Mark Steyn points out something lovely about Ronald Reagan: He was not only a damned good president but a damned good actor, too.

And those “B movies” that the liberals never ceased to remind us of when Reagan was in the White House represented only a brief three-year phase of his long career with Warner Bros. By 1940, he was on the A-list, Steyn notes, starring in “Dark Victory” with top leading lady Bette Davis. In a piece for tomorrow’s U.K. Spectator, Steyn praises Reagan’s “note-perfect” performance in that film and others:

“Reagan isn’t dull; he’s minimalist and modern. By comparison, Humphrey Bogart’s chippy Irish stable-boy, complete with extravagant brogue, is faintly preposterous. You can certainly make the claim that Reagan’s is the best male performance in the picture.

“He could emote in the right circumstances, usually from his death bed or sick bed, imploring the old team to ‘win one for the Gipper’ in Knute Rockne, All-American (1940) and roaring ‘Where’s the rest of me?’ in King’s Row (1941), after coming out of anaesthetic to discover his legs have been amputated. But, when it came to romance, he chose not to lay it on too thick, and I think that eventually stalled his rise and shunted him into best-pal roles. That said, unlike most other Warner’s players, he was at home in anything ‘ comedy, melodrama, war pictures, horse operas. And close your eyes next time a Reagan movie comes on: even when he doesn’t look right, his line readings are bang on; he was just superb at dialogue….

Bedtime For Bonzo (1951) is unfairly maligned: as chimp movies go, Reagan does a better job than Cary Grant does in Monkey Business or than Clint Eastwood did in the Seventies. And, as he said, ‘Bedtime For Bonzo made more sense than what they’re doing in Washington.”

Reagan’s movie career took a downturn, Steyn notes, only because he started looking middle-aged earlier than most actors, and Hollywood had a hard time casting him. But as Steyn writes, Reagan knew exactly where to put his talent to work:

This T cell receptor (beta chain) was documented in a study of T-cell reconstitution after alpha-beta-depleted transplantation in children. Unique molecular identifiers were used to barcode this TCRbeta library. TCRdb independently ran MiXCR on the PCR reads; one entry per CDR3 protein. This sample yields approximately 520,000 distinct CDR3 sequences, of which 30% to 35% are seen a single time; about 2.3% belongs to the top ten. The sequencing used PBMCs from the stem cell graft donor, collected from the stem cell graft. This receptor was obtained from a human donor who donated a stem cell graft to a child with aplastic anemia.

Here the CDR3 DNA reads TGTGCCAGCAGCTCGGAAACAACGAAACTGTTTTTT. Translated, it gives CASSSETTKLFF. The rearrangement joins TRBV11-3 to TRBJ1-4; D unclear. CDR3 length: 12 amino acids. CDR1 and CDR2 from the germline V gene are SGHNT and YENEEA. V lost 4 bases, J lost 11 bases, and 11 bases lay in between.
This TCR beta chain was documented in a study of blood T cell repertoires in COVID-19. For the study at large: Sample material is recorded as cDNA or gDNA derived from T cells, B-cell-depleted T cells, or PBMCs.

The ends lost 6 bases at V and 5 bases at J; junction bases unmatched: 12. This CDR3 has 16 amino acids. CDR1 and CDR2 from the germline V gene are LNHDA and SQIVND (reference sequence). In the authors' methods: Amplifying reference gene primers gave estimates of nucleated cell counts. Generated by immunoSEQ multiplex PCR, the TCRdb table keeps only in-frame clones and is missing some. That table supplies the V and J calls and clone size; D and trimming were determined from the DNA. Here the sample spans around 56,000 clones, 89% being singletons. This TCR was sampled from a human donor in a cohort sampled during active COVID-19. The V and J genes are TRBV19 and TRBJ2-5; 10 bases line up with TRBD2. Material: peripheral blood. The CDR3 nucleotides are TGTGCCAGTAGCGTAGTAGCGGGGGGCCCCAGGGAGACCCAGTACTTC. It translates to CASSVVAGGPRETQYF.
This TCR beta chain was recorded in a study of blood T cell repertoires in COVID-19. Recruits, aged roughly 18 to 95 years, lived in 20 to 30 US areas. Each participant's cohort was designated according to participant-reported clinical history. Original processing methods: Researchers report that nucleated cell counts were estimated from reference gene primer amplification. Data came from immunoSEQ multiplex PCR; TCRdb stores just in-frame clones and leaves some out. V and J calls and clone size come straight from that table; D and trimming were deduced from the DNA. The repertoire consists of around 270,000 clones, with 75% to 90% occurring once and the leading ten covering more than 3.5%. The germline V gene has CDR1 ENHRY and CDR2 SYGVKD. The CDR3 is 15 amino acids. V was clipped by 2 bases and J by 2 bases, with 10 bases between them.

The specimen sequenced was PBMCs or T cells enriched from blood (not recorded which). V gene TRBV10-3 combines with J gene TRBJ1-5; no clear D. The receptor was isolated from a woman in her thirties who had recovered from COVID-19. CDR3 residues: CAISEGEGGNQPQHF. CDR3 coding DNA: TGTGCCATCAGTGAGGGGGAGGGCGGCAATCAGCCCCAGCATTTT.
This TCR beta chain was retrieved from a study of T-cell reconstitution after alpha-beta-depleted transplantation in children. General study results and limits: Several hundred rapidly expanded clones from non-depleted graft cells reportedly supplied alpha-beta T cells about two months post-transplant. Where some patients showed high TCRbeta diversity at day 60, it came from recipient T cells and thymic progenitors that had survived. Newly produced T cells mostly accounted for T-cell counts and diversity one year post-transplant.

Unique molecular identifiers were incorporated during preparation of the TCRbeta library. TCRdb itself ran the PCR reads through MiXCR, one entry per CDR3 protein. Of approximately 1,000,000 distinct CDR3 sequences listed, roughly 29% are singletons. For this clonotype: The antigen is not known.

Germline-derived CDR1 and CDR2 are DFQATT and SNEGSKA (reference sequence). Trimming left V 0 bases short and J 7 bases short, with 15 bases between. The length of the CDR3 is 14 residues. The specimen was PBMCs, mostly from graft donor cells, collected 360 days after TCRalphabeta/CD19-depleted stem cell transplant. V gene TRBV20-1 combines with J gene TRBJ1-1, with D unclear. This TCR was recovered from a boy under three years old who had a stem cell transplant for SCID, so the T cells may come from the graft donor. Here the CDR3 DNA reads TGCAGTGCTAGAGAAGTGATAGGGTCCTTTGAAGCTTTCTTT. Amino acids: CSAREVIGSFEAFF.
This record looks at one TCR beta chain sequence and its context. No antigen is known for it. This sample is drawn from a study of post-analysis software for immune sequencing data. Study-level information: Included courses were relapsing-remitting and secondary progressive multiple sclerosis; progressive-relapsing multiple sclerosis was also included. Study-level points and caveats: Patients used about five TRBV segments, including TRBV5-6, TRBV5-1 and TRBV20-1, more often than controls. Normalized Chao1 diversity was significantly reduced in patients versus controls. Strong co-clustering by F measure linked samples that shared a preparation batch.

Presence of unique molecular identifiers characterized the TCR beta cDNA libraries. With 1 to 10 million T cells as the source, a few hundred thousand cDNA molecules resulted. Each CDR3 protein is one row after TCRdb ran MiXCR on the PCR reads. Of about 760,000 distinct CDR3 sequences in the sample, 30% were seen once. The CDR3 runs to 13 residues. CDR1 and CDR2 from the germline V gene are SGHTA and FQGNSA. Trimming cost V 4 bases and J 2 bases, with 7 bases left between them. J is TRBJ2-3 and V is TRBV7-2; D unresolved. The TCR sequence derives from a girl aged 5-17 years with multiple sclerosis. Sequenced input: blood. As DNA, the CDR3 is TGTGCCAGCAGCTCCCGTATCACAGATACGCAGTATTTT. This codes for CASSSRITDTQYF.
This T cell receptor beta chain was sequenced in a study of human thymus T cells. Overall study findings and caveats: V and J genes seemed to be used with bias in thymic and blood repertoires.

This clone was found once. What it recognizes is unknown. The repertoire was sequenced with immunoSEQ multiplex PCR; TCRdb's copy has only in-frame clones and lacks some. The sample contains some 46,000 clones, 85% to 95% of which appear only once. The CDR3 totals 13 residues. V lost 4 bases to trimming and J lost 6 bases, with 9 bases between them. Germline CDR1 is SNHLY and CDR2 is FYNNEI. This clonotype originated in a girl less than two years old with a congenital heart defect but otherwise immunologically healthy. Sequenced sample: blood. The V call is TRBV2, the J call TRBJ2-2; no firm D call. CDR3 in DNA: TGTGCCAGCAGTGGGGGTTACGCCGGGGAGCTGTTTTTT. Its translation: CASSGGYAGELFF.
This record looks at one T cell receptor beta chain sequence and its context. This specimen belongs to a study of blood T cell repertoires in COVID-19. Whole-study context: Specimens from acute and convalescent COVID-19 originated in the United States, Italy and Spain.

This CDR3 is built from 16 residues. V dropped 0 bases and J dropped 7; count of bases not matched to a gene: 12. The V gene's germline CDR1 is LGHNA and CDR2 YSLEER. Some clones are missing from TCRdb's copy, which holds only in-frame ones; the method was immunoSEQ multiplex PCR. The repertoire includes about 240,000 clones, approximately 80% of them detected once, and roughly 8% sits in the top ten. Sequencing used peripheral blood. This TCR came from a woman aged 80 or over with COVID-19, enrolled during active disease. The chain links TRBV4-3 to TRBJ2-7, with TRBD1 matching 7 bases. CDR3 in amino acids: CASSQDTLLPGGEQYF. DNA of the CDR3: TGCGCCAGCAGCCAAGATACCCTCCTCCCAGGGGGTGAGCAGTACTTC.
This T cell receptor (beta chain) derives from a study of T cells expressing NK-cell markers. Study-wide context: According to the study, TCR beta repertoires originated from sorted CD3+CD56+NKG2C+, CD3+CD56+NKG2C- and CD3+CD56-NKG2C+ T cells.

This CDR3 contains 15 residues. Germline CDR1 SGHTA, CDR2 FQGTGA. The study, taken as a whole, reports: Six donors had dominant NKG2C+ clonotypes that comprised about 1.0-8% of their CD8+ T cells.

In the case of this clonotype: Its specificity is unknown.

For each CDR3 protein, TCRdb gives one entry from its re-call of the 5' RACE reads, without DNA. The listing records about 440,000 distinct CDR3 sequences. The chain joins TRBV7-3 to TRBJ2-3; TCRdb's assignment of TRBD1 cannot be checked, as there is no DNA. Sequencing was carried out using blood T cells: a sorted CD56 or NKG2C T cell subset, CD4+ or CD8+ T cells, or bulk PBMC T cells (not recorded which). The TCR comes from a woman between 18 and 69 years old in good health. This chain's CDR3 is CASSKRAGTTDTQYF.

“He was a natural actor who lacked only a natural role. And eventually he found that, to the surprise of his old bosses. On being informed Reagan was running for Governor of California, Jack Warner is said to have replied, ‘No. Bob Cummings for Governor. Ronald Reagan as his best friend.’

“But the supporting-role days were over….Within a few years, he’d somehow yoked the conservatism to all the light charm and ease he had in Love Is In The Air and Boy Meets Girl, and the Reagan political persona was born.

“I wish there’d been one last film….There’s something very appealing about Reagan in the movies ‘ an average joe who’s holding his own with Doris Day, Barbara Stanwyck and even Susan Hayward (Girls On Probation). And compared to the self-regarding solemnity of Barbra Streisand and co, Reagan did a better job of modulating from showbiz to politics than most current celebrities. And so ‘Mr Norm’ in the flickers became an extraordinary figure off-camera, bringing down the curtain on Communism: from Bedtime For Bonzo to bedtime for Bolsheviks. Can’t beat that.”

Tonight they’ll ring down the last curtain on Ronald Reagan, burying him in his beloved California, my own home state, not far from where he began his long, long career by cranking out movies for Jack Warner. What wonderful talent he had. How wonderfully he used it for the rest of us.